In my case, as long as I can keep us fed, we can keep going! We don't have to get new funding all the time, but we do have to stay solvent. This means I have to find creative ways to spend less and achieve more.
A Hypercam view of the RapidQ IDE and Bow's Keyboard in Development
How to Use a Touchscreen for Ape Language Research
We had two touchscreen computers donated to us this year. One was a giant hulk of a thing, which had been used by a liquor company as a way to advertize its products in a bar. Because the patrons could be rowdy, the screen was supposed to be hardened. However, the protective outer skin was already a little cracked when we got it. If a drunken human could do that, what's to prevent a chimpanzee from finishing the job? Chimpanzees are much stronger than humans, and they can be ten times as rowdy, even when sober! I was concerned, but it never really came to anything, since the computer has no operating system, and I don't know how to install one.
The second touchscreen was practically new and was intended as a kitchen computer that people could use to look up online recipes and the like when their hands are covered with flour. It can take a little dirt and water and some abuse. However, it is not up to the sort of treatment that Bow would have given it, if he had direct, unsupervised access.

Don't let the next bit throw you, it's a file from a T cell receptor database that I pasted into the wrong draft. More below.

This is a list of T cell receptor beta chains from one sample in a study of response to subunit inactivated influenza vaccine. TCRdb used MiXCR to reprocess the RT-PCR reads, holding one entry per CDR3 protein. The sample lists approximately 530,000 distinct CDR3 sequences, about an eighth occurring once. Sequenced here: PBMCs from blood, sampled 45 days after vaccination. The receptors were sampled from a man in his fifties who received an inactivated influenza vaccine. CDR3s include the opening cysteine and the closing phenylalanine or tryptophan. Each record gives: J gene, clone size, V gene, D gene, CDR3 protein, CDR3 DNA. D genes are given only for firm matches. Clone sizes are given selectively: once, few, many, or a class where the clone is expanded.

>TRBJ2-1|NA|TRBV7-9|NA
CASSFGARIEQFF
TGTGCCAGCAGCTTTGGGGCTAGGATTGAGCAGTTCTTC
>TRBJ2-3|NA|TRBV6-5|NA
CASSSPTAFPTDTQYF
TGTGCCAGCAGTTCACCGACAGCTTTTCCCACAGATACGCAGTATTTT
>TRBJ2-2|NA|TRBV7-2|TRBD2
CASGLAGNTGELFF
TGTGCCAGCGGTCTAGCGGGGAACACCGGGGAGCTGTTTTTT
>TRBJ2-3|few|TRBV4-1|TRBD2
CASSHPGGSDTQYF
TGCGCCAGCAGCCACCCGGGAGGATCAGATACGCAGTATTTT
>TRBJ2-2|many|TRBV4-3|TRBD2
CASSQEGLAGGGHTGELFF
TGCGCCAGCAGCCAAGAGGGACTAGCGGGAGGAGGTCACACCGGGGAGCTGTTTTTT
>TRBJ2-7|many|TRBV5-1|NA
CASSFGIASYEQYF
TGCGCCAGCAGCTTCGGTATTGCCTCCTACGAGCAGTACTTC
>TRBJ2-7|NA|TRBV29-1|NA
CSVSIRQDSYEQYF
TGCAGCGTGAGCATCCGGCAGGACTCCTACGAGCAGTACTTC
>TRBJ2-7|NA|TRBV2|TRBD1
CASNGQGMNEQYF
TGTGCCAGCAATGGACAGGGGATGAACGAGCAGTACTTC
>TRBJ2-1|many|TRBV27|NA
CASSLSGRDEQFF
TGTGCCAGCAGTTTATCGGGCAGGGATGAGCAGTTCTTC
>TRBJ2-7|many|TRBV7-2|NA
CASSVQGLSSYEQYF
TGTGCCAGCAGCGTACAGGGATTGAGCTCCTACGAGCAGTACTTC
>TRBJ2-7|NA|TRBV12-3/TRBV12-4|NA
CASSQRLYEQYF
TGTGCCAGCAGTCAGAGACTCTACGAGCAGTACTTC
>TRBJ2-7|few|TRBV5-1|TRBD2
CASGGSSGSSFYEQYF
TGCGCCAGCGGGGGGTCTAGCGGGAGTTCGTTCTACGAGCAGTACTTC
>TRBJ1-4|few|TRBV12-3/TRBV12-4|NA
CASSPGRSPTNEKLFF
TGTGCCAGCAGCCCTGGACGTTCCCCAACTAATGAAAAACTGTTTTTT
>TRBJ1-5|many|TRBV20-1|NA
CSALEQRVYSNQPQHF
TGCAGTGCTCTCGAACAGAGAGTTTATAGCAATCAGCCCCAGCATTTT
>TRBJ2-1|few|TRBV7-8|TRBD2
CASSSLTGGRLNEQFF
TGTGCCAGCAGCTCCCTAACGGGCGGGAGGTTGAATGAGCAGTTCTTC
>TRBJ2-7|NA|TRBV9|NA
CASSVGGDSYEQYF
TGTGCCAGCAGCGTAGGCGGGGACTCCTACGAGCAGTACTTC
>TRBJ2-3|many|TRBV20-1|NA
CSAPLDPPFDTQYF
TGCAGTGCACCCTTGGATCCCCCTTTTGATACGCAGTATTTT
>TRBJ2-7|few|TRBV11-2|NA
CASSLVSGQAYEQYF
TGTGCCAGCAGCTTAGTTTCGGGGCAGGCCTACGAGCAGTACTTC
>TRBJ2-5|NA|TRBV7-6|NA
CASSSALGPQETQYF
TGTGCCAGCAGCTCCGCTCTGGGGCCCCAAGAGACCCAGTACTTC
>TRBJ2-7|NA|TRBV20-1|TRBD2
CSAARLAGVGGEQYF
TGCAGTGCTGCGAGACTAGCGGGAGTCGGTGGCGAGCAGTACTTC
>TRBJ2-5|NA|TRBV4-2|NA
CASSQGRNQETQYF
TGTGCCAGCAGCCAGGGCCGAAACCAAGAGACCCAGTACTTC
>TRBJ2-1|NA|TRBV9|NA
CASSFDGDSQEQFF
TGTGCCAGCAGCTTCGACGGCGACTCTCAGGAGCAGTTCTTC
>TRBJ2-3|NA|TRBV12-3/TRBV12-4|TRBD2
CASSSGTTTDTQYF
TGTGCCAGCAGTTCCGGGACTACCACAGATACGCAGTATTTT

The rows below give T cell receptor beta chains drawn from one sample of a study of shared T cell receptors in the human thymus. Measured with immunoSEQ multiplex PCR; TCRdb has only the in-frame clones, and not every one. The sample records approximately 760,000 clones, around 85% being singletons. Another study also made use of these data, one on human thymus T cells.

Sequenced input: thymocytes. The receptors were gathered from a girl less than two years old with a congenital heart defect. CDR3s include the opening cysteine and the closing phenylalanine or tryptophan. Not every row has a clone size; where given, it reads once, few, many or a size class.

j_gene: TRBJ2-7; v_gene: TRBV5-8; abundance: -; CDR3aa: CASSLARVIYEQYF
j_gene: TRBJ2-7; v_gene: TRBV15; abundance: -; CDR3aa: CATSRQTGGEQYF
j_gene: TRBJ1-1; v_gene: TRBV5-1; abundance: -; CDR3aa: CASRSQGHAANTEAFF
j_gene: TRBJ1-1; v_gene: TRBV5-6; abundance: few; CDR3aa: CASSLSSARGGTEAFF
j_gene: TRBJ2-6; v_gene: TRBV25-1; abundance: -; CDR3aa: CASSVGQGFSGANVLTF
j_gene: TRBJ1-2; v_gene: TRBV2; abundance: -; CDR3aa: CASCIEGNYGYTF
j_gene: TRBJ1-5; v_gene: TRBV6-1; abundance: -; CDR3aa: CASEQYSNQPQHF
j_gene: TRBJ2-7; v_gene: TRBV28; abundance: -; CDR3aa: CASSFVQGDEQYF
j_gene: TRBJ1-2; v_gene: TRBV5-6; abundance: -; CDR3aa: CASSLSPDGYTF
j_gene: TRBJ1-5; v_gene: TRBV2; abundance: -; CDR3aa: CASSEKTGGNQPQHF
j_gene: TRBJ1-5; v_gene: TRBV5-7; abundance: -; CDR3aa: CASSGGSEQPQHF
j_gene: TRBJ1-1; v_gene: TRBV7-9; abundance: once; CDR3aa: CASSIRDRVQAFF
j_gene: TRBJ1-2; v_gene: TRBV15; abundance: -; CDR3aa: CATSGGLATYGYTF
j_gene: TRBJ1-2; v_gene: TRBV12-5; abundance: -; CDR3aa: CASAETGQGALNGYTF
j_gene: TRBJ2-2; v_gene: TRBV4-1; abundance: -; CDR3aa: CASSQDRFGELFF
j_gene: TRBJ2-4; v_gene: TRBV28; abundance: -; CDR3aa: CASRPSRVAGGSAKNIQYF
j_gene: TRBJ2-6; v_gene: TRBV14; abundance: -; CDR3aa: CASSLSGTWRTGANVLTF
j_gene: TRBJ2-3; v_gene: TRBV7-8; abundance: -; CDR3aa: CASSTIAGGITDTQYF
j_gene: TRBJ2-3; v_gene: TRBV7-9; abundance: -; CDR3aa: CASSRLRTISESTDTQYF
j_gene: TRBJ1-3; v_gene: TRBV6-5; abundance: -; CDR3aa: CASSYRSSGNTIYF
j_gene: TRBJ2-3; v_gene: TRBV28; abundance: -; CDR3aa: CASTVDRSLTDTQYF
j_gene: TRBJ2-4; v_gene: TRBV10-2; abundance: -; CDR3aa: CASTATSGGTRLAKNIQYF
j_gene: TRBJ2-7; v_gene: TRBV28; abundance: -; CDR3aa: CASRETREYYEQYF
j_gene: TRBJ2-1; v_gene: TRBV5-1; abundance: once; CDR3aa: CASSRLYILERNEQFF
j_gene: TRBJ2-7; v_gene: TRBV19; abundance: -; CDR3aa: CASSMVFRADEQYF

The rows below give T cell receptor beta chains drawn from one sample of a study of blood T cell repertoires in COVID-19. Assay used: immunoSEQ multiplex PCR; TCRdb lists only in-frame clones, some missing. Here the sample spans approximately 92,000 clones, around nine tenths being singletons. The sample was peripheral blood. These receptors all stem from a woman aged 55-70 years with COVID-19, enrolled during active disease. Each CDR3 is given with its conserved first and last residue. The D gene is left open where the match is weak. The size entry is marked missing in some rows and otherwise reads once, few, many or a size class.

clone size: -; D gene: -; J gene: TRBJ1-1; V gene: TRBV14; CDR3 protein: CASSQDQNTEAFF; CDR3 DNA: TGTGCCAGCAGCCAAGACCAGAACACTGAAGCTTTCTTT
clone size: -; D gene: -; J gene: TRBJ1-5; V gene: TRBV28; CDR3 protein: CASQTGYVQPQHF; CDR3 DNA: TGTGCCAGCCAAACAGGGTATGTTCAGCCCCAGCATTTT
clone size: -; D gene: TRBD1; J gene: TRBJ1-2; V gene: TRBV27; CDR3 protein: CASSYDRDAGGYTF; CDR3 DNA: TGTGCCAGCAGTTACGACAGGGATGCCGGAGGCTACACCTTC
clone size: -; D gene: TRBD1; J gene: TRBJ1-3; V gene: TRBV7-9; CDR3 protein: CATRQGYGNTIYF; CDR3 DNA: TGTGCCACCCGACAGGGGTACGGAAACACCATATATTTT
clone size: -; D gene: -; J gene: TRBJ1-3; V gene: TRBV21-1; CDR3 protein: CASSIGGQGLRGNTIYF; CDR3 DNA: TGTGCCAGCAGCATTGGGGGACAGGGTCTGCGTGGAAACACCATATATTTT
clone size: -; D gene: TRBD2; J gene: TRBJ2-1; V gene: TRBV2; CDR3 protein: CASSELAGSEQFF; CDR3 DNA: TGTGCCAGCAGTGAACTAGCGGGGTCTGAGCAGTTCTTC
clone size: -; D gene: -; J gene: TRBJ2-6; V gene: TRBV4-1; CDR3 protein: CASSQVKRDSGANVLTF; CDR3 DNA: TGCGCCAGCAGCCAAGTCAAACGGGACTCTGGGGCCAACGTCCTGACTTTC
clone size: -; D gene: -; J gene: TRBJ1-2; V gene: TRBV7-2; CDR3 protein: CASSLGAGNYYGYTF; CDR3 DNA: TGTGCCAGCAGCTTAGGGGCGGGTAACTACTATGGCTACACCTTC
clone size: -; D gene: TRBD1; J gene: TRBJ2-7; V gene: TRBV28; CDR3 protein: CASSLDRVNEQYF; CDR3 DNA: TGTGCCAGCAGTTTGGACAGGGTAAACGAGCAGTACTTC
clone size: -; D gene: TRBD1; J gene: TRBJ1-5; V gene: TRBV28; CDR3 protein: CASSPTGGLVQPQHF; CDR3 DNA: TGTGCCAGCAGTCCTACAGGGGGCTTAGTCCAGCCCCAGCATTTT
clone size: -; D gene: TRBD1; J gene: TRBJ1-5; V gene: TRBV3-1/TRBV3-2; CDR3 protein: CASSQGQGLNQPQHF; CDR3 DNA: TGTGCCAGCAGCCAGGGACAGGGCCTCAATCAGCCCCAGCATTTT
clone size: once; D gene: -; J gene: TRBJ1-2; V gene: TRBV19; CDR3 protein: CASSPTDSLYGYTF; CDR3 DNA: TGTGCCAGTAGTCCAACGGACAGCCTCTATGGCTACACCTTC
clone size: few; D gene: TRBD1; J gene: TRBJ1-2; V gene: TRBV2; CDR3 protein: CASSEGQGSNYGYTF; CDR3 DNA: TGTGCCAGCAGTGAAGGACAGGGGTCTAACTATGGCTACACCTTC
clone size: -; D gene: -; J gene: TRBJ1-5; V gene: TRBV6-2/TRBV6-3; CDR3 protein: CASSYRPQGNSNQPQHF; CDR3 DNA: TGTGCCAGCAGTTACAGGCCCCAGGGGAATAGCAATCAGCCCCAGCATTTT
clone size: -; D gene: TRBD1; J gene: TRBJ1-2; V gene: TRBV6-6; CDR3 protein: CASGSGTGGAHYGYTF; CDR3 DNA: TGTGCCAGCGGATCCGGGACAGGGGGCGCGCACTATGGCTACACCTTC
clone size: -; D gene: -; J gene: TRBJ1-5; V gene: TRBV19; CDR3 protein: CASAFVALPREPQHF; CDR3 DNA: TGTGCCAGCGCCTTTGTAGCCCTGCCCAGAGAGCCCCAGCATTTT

Two problems had to be solved before we could let Bow use the computer. We had to install it safely, and we had to have appropriate software running. An English language keyboard program was written for me, but I was expected to be able to make modifications as necessary.
For the longest time, I made no headway with that, because every time I tried to make even a minor modification, the source would not compile. Eventually it turned out that I needed to have a library file in the same directory as the compiler. After that, things got a little easier. (The embedded video of the RapidQ IDE was filmed using hypercam2 -- something that my ten year old daughter taught me how to do!)
Sketch made by Lawrence for pen modification
The Touchscreen I'm Using